Not only are immunoassays for cardiac markers relatively new, they meet a pressing need. Also, these tests are being adapted for many different immunoassay platforms ranging from large analyzers to point-of-care devices. For all these reasons, brisk revenue growth can be expected. In addition, the likelihood of new test products in this market segment is high.
Allergy is also another area where Kalorama Information predicts relatively high revenue growth. The prevalence of allergies and asthma is increasing in the United States and Europe. Traditional allergy testing has been performed by skin tests. However, more and more patients are being seen by family physicians who have little experience with skin testing for allergies, and who may choose to order immunoassays if they request allergy diagnostic testing. This combination—more patients and inexperienced physicians—is fueling growth in the allergy immunoassay market.
Some of the greatest opportunities are in cancer testing and in the detection of infectious disease. Even though infectious diseases represent the largest segment of the lab-based immunoassay market, it is still the fastest-growing segment, driven by factors such as growth in infectious disease testing in developing countries.
Growth in the Developing World
This market is dominated by tests for hepatitis (especially hepatitis B and hepatitis C) and HIV. Combined, immunoassays for hepatitis and HIV represent 36% of the lab-based immunoassay market. These viral diseases are major problems worldwide, especially in many developing countries.
Infectious disease, allergy, cancer, and cardiac markers make up a majority of the immunoassay market and will see 4 to 5% annual growth in revenues. In some cases, growth rates will be even higher. For example, prospects for growth in the immunoassay market are good in developing countries.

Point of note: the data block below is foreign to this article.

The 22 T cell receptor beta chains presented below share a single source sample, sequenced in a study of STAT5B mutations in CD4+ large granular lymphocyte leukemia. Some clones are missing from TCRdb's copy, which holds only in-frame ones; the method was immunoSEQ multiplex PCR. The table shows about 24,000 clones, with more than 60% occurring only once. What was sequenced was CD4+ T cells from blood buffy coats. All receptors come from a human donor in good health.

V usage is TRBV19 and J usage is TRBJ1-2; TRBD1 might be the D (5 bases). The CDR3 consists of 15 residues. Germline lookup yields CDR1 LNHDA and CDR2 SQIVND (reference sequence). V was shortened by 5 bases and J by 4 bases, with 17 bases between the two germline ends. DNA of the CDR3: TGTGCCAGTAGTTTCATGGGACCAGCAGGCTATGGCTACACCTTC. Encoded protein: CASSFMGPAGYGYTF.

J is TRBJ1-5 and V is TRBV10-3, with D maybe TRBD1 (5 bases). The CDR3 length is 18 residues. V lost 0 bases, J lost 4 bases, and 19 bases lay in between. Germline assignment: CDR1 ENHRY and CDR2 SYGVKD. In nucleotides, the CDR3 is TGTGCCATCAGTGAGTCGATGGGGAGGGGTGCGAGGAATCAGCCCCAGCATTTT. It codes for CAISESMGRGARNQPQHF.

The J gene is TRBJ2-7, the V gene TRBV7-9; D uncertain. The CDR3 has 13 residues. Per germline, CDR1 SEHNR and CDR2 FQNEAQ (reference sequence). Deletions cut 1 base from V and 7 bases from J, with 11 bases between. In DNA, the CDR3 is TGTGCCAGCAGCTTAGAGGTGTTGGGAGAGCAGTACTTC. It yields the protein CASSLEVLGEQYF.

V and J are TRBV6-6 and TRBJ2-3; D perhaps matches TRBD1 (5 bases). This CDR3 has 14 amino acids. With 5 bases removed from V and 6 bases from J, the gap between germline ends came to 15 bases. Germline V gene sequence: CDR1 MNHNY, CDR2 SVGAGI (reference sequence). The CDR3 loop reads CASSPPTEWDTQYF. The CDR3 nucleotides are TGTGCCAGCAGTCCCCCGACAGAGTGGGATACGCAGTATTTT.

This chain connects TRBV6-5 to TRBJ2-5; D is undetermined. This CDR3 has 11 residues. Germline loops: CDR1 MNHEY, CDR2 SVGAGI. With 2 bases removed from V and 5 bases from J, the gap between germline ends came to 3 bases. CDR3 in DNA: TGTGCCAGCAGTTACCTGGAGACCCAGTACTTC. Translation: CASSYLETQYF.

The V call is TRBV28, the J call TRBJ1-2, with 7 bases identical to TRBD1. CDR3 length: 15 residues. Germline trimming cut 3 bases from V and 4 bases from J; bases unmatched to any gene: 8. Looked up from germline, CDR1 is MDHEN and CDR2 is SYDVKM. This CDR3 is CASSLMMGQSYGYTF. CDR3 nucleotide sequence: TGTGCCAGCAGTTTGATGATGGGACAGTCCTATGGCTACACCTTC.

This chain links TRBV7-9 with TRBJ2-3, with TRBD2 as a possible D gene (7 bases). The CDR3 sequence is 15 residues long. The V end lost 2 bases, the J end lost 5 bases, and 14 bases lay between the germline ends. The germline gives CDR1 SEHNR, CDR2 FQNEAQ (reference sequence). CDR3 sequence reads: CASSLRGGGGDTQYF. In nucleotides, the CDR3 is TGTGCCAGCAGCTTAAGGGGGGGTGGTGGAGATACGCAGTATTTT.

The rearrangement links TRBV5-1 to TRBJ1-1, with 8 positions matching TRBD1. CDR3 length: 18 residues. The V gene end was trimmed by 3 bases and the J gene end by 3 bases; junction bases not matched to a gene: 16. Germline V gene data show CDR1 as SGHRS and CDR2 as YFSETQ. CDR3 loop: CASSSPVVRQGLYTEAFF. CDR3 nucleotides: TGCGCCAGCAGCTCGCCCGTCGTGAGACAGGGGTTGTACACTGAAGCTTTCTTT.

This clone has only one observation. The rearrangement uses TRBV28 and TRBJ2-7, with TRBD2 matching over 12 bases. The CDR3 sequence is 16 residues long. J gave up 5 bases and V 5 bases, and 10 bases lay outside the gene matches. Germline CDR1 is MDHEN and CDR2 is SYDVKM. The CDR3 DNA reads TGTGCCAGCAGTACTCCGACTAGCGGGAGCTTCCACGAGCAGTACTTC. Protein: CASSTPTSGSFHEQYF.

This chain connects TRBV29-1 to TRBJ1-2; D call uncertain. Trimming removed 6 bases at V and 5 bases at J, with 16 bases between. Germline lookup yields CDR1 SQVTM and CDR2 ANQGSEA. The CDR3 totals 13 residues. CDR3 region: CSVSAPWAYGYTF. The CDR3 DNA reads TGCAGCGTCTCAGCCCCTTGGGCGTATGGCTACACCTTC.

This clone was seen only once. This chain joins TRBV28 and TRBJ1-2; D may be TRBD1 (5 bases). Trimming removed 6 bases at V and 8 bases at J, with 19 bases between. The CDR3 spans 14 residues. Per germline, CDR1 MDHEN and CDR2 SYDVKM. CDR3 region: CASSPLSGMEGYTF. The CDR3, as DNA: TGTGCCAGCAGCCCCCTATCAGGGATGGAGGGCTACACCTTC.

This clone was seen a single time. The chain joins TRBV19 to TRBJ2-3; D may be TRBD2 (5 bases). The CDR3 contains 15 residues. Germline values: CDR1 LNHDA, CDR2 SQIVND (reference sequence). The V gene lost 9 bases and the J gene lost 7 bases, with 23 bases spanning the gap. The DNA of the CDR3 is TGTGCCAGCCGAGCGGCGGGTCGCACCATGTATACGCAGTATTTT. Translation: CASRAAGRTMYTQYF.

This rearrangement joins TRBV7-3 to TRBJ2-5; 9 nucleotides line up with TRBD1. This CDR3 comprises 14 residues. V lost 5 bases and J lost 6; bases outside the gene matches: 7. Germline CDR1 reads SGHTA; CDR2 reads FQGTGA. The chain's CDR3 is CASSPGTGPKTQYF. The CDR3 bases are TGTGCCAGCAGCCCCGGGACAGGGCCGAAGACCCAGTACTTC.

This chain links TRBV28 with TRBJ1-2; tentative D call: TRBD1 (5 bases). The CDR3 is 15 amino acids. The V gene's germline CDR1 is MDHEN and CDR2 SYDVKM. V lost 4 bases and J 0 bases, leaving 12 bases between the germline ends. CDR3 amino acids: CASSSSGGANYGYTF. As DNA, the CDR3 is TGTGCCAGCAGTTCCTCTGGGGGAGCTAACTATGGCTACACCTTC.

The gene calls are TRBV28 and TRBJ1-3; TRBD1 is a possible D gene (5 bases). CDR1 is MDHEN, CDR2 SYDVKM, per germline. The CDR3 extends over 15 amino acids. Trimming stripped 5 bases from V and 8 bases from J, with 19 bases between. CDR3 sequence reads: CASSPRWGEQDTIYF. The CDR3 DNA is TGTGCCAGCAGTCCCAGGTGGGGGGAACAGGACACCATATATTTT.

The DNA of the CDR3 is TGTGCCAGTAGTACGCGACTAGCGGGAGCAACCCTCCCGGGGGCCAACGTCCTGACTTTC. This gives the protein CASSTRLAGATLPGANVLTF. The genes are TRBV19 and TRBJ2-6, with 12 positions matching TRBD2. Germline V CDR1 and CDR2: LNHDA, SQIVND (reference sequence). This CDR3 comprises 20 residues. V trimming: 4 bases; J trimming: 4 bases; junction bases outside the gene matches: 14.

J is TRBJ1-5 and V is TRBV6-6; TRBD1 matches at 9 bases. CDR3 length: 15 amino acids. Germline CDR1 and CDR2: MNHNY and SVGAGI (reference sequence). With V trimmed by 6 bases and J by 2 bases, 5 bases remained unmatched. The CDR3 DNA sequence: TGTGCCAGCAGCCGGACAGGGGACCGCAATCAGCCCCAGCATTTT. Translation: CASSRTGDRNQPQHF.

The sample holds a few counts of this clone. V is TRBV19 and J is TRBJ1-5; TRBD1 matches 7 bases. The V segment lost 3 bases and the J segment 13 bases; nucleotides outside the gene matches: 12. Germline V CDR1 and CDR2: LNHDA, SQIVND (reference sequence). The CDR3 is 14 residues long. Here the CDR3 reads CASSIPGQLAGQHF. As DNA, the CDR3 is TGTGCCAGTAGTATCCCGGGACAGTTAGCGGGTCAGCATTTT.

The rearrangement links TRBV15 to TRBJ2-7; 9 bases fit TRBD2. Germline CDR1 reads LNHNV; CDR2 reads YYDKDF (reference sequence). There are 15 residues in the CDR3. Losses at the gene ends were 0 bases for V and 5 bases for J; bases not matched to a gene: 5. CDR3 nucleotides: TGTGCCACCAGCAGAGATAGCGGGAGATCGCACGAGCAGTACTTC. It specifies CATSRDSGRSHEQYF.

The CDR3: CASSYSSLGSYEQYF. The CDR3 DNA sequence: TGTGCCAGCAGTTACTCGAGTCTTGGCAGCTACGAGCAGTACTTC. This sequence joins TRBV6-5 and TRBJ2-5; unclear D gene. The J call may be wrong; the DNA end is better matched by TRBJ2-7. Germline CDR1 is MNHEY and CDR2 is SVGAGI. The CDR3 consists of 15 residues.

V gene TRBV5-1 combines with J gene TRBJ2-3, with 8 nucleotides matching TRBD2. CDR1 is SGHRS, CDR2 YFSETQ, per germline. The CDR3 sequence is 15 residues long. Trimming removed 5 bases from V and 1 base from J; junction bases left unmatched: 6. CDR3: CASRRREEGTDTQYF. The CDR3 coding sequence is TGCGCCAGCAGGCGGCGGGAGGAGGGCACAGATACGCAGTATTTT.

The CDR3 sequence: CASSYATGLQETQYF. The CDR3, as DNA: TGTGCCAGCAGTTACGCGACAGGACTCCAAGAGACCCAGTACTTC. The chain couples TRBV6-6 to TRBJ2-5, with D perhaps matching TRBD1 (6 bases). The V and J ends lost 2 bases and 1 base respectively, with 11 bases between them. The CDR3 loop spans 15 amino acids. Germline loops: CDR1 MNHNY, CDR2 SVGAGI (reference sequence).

In the developing world, the growth of diagnostic testing is being driven by economic factors. Specifically, there is a growing and increasingly insured middle class population in many countries in China, Southeast Asia, India, and Latin America. In this population, patients are better able to pay for services.
These markets are being targeted by many companies, including major worldwide diagnostic companies and smaller companies that are establishing themselves in developing countries. Much of the growth of testing in these markets in the near future will be with existing technology (including ELISA and lateral flow tests). Another major driver of the immunoassay market—and the diagnostic testing market as a whole—is the growing prevalence of chronic disease.
Opportunities Due to Innovation
The other significant opportunity for growth in the immunoassay market consists of new opportunities that are made possible by innovation. Not only are novel biomarkers becoming available, new platforms are being developed. For example, point-of-care tests will make immunoassays more relevant to patient care.
The cardiac marker segment of the immunoassay market is an attractive market that has caught the attention of many companies. In this market segment, rapid and quantitative results for multiple cardiac markers elicited from the point-of-care generally have a positive effect, reducing the number of misdiagnosed myocardial infarctions, and reducing costs for hospitals, clinics, and patients.
Bruce Carlson (firstname.lastname@example.org) is the publisher of Kalorama Information. To read the Kalorama Information report entitled “The World Market for Immunoassays,” visit www.kaloramainformation.com.